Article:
You might not believe in The Law of Attraction; & that is okay.  Sitting & thinking (dreaming) about what I want hasn’t gotten me anywhere; I was taught that hard work is the way to success.  However, I see lots of people working very hard & not getting ahead, not achieving their dreams.  I was very scared when I quit my job as a salesclerk to go back to school to become a nurse.  I had two small children to support & I hadn’t been the best student in high school. But, despite only having a grade 11 education, I made the choice.  I decided I would succeed.  But, I also knew I couldn’t do it alone.   I asked for help from the people I knew loved & supported me, including my ex-husband.  They all assisted me & helped me through my two years of school.  I am very grateful to have had such support.  Though I didn’t know it at the time, I now recognize the choices I made empowered The Law of Attraction & how my positive thoughts helped me to succeed.  I had to work very hard, & sometimes I wasn’t thinking positive; sometimes I cried because it was so hard & I didn’t know if I could make it – but, I pushed those thoughts aside.  I am so glad I did.

Dr. Mario Lehenbauer-Baum stated “I strongly believe in the law of attraction. When I am in a positive mood, I attract positive situations; vice versa, when I am in a bad mood, more negative things seem to happen”.  He goes on to say that circumstances don’t change immediately.  Our now experiences are a result of thoughts & actions taken over the last several years.  I encourage you to follow the link above & read more about The Law of Attraction.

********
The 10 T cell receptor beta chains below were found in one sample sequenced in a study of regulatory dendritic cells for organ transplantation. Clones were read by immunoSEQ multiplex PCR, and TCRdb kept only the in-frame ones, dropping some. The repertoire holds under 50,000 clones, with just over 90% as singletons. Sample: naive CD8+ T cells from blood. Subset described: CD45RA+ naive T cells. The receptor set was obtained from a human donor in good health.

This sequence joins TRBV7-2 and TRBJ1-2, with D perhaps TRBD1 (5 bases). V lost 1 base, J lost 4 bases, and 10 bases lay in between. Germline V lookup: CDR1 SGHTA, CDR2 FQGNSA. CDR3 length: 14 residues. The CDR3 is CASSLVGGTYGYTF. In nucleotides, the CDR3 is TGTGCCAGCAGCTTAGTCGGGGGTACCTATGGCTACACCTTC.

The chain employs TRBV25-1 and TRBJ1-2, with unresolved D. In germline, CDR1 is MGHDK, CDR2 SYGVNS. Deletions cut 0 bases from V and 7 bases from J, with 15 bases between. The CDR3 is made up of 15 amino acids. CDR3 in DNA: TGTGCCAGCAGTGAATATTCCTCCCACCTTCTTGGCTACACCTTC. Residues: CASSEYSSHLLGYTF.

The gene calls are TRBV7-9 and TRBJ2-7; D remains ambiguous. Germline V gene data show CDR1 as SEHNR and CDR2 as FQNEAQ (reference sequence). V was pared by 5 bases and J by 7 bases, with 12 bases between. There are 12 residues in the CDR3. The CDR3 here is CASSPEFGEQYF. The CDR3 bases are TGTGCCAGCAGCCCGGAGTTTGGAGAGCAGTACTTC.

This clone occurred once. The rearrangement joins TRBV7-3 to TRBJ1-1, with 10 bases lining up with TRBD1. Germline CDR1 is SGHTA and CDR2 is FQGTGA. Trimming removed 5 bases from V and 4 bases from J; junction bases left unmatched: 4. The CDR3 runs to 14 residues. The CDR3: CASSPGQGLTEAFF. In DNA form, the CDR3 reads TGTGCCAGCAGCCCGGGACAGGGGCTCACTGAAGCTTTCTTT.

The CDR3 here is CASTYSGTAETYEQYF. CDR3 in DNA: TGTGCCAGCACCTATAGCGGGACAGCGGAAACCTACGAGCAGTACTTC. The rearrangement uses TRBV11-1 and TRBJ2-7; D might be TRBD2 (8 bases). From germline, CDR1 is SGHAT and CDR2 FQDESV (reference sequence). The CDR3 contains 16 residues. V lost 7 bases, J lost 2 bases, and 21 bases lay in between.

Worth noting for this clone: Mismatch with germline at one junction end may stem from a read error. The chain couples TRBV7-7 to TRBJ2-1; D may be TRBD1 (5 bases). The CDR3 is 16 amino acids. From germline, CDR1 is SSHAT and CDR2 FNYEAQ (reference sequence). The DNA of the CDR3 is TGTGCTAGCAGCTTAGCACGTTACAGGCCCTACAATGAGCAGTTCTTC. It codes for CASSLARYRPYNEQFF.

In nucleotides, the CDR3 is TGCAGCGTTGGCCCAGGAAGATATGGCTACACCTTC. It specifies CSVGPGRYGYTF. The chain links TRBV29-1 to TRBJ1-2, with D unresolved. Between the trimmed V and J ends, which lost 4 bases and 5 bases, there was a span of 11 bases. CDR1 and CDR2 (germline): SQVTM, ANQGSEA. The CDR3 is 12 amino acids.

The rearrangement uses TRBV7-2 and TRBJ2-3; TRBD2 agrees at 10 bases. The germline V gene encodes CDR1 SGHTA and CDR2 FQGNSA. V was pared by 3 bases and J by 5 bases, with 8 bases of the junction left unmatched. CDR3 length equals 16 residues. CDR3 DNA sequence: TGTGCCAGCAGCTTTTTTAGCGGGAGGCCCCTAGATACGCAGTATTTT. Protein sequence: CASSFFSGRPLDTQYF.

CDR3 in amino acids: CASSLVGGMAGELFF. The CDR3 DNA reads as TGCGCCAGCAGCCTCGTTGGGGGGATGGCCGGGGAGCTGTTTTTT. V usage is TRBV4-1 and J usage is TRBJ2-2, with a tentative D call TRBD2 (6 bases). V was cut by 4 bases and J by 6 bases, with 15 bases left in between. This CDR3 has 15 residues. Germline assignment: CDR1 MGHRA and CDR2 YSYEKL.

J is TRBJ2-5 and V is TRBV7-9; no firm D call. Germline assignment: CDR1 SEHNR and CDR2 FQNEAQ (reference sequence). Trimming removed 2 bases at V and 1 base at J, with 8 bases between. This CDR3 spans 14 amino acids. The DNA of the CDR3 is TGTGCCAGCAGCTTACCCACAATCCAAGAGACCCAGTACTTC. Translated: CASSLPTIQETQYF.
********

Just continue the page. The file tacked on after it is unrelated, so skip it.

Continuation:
like attracts like


Think Positive!  Have a positive outlook?  For me that is something like taking a placebo – I don’t care the placebo isn’t a real drug, so long as it works & makes me feel better.  If thinking positive can fool my brain & make me feel good; then I am going to think positive as much as I possibly can.  What do you need to make you feel better?  Could a change of thought or attitude make you feel better?  Would you be willing to give it a try?  I’m all in to try this out.

Can you think positive all the time?  Of course not – remember you are human & that means you are not perfect. Don’t be too hard on yourself.  But, if thinking positively makes you feel better for even a short period of time I think it is worth a try.  This beautiful video came across Facebook today about  Spreading Positivity.  I am sure just watching will bring joy to your heart.